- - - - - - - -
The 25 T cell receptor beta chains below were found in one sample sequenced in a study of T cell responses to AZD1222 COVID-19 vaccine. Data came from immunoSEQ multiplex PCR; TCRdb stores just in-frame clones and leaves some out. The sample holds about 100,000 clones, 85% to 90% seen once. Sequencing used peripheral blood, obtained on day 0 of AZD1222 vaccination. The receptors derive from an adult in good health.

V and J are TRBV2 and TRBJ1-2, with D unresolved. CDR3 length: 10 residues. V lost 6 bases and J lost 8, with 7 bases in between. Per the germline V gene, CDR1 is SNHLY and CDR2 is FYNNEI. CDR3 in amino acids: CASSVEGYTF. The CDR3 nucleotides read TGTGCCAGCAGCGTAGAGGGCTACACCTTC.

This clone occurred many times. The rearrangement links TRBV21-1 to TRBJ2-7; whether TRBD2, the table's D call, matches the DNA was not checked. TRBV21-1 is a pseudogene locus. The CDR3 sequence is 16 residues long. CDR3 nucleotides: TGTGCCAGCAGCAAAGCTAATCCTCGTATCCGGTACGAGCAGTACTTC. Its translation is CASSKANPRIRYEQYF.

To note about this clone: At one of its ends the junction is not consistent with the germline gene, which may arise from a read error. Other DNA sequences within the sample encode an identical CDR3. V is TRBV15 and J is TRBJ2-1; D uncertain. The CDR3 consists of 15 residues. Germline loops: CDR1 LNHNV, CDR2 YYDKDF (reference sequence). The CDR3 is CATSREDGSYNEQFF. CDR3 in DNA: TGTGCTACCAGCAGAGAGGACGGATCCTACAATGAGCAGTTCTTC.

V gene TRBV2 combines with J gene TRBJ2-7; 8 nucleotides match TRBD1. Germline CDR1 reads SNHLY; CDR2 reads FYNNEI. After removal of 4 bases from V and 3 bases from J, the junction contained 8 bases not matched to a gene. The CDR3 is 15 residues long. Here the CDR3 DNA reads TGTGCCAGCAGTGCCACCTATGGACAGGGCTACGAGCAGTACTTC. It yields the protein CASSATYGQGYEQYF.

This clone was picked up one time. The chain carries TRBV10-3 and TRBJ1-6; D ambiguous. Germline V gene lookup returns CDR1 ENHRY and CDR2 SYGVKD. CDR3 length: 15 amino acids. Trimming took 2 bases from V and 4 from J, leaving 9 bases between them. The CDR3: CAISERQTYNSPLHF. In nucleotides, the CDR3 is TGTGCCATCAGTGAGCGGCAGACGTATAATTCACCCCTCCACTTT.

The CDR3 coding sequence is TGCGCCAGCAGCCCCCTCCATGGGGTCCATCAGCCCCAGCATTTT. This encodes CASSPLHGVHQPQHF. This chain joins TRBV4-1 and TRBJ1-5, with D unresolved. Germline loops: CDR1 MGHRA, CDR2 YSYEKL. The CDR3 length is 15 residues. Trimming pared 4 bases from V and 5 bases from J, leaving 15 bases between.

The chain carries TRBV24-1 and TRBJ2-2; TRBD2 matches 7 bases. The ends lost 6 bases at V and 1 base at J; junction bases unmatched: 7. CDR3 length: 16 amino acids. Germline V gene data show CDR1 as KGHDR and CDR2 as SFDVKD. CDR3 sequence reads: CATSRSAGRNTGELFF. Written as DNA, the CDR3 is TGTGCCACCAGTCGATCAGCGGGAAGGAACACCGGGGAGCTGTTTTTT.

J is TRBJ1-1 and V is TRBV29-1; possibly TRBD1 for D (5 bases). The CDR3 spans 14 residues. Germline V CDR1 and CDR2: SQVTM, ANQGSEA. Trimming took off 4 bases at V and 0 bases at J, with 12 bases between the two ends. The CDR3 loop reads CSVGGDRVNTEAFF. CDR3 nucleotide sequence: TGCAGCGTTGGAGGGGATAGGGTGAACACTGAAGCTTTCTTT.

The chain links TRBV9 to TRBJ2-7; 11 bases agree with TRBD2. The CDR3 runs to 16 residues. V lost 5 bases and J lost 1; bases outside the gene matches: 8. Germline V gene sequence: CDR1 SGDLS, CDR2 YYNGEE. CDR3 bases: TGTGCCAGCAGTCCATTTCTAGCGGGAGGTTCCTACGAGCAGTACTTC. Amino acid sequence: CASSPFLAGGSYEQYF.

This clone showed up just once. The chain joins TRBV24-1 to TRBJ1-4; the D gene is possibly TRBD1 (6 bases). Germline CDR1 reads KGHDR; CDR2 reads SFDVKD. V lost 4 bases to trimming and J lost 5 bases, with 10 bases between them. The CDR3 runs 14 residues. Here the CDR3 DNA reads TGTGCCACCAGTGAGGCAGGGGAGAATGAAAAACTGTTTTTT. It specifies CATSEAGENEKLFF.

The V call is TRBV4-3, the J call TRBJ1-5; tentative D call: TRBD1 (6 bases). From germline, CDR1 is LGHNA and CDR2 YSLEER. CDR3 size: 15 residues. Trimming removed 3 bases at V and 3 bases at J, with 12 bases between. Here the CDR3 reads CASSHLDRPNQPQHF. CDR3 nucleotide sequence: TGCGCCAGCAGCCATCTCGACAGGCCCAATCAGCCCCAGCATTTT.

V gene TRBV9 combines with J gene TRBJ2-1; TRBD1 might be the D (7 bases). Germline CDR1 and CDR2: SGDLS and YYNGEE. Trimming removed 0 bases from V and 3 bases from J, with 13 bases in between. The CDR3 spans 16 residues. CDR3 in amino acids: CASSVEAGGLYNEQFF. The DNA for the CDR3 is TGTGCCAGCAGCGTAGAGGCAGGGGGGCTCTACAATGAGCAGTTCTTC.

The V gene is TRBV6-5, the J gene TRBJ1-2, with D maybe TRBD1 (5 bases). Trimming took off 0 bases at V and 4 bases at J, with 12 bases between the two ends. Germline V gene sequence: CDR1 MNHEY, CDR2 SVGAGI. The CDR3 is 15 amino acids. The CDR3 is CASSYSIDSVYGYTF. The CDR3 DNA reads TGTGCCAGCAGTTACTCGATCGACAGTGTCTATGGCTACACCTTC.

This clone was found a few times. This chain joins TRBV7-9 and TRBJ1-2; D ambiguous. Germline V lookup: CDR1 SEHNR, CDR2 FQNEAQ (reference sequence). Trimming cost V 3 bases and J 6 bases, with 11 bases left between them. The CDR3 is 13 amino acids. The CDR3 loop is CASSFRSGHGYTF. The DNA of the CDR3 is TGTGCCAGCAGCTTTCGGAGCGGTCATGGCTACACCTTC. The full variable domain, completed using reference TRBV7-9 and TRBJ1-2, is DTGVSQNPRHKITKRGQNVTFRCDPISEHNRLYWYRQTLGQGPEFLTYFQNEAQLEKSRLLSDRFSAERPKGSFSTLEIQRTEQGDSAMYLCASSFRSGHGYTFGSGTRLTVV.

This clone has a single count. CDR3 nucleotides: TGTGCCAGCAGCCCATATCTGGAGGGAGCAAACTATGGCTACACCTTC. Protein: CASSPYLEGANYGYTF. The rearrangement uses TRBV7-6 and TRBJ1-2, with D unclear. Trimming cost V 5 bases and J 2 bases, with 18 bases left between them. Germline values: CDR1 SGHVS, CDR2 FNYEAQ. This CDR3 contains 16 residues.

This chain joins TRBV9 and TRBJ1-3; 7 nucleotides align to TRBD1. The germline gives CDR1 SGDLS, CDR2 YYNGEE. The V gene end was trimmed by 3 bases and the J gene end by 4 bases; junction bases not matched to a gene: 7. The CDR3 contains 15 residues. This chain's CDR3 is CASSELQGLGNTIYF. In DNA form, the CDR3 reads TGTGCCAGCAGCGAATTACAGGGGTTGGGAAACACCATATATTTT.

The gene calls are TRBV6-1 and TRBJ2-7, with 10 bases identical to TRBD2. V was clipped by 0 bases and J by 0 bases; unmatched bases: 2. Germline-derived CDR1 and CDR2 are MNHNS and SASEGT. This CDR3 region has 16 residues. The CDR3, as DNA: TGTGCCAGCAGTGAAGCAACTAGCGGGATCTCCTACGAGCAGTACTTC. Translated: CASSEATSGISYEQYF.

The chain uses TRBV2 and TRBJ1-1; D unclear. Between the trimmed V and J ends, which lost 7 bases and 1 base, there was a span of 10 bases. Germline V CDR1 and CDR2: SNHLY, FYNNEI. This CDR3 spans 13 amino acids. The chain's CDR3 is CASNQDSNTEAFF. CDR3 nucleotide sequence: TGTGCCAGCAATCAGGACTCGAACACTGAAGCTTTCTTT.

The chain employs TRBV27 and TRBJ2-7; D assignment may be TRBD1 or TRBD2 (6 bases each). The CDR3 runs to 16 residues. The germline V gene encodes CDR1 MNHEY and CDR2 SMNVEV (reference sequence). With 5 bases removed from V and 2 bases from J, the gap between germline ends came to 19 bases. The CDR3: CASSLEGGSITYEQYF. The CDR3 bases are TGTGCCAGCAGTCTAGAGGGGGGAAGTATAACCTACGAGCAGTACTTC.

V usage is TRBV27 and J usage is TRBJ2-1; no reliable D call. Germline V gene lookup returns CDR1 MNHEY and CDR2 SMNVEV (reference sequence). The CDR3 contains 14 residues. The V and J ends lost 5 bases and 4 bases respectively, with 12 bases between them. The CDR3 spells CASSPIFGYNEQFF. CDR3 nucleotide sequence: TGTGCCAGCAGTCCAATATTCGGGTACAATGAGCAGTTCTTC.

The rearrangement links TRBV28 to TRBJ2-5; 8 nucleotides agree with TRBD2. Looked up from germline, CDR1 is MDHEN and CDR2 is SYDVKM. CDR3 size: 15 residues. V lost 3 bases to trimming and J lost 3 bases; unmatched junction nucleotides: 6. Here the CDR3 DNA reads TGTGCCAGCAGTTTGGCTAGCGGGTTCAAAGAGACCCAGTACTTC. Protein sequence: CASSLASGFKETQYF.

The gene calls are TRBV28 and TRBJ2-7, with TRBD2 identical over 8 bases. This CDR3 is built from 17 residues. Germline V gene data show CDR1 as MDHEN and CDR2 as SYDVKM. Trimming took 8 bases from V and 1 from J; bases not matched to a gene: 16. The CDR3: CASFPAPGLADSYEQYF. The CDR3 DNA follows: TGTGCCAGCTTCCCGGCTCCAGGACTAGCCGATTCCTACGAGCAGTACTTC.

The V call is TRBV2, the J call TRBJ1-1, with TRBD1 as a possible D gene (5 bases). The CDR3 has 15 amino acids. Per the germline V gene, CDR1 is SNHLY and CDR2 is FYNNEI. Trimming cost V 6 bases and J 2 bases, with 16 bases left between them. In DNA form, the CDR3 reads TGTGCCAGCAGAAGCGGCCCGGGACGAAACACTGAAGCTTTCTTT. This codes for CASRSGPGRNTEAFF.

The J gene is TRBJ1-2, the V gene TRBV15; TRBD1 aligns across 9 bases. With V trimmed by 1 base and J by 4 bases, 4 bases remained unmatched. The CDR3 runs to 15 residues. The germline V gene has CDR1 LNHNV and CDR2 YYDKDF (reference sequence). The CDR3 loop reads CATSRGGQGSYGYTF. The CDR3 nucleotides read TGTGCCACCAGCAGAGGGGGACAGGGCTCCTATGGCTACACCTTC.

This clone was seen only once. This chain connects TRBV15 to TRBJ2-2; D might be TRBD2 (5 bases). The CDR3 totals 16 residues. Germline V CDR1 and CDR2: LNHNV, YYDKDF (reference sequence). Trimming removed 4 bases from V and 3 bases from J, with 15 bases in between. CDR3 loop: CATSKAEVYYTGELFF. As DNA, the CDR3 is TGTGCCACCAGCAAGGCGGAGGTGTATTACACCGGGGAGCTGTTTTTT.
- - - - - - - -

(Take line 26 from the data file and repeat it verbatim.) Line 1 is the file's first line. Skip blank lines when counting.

This clone was seen only once. This chain connects TRBV15 to TRBJ2-2; D might be TRBD2 (5 bases). The CDR3 totals 16 residues. Germline V CDR1 and CDR2: LNHNV, YYDKDF (reference sequence). Trimming removed 4 bases from V and 3 bases from J, with 15 bases in between. CDR3 loop: CATSKAEVYYTGELFF. As DNA, the CDR3 is TGTGCCACCAGCAAGGCGGAGGTGTATTACACCGGGGAGCTGTTTTTT.